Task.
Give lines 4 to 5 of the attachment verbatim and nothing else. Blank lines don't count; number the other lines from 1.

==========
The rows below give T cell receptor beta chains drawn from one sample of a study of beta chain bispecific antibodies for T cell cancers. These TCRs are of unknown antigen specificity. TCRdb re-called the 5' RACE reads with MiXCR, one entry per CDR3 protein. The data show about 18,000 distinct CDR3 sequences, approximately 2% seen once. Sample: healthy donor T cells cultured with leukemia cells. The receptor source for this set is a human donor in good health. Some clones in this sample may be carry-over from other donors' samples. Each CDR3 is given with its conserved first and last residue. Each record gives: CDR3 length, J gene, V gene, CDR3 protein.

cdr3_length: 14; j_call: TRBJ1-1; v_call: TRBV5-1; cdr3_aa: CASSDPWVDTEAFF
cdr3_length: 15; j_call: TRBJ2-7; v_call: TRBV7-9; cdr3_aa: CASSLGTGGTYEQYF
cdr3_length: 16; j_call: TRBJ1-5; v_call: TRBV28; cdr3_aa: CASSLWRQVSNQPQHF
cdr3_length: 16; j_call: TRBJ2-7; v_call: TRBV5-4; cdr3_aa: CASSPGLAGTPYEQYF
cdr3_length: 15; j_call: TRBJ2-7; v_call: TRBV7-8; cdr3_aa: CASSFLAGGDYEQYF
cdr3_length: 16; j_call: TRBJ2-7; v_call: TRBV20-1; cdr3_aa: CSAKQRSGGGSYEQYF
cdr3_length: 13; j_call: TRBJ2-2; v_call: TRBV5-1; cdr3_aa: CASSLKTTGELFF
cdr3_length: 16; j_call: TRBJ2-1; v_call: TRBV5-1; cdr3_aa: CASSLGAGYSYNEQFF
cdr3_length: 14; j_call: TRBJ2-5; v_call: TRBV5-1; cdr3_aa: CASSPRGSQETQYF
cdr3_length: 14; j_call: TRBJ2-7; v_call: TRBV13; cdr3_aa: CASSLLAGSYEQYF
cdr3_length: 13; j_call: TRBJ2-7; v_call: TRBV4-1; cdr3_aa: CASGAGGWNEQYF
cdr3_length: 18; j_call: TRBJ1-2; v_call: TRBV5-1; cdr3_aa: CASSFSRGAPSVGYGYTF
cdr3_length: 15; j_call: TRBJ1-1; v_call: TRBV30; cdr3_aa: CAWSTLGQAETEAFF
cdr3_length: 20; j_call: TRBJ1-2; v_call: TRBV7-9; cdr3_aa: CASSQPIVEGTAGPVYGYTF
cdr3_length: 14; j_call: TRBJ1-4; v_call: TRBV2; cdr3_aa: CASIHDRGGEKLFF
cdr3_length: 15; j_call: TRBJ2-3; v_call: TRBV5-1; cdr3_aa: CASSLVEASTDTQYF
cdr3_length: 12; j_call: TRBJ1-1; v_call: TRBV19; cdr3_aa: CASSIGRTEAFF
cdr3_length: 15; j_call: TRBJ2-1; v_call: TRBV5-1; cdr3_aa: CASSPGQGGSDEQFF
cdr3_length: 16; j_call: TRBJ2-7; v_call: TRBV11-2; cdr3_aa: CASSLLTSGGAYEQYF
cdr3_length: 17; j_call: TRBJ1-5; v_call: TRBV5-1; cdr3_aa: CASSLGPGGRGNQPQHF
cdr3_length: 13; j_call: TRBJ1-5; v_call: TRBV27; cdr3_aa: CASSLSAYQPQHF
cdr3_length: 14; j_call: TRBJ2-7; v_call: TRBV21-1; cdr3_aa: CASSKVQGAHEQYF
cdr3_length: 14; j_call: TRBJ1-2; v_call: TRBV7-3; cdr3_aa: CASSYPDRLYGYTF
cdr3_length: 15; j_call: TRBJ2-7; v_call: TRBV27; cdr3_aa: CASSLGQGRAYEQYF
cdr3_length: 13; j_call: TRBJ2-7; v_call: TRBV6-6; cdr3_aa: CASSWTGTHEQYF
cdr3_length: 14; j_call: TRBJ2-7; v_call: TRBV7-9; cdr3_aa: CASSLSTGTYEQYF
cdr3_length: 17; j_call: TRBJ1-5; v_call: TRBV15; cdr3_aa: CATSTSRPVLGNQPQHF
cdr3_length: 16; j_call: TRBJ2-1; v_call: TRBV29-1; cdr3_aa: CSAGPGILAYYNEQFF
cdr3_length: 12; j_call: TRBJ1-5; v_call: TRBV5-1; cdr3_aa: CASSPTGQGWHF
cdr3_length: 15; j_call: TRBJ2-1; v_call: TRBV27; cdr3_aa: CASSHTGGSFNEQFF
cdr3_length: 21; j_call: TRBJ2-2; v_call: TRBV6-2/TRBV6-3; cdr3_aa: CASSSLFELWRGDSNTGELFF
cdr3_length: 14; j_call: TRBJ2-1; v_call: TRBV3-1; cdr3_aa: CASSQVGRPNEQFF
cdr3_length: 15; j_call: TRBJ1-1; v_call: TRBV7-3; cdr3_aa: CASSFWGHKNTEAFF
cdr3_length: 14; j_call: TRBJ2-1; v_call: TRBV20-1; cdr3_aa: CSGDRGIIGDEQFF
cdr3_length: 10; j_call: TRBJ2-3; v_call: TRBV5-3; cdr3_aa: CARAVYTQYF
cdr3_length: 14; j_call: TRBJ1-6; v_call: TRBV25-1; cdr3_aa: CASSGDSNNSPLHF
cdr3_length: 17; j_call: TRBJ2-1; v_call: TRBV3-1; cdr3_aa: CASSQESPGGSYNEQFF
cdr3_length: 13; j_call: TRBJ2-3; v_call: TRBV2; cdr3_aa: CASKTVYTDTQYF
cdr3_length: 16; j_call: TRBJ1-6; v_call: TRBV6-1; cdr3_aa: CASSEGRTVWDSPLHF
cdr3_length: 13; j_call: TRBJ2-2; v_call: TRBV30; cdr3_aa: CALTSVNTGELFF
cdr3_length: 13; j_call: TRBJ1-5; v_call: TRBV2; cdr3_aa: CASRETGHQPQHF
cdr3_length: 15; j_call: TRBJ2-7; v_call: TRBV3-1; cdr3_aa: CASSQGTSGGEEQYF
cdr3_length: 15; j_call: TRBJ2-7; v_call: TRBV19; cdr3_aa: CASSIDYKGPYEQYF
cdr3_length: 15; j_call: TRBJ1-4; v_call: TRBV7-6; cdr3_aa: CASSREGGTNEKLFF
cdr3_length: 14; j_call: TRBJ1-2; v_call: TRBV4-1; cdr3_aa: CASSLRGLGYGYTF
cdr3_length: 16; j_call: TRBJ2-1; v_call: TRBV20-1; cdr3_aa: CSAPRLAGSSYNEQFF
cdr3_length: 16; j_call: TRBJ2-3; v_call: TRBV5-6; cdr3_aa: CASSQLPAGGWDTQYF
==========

cdr3_length: 16; j_call: TRBJ1-5; v_call: TRBV28; cdr3_aa: CASSLWRQVSNQPQHF
cdr3_length: 16; j_call: TRBJ2-7; v_call: TRBV5-4; cdr3_aa: CASSPGLAGTPYEQYF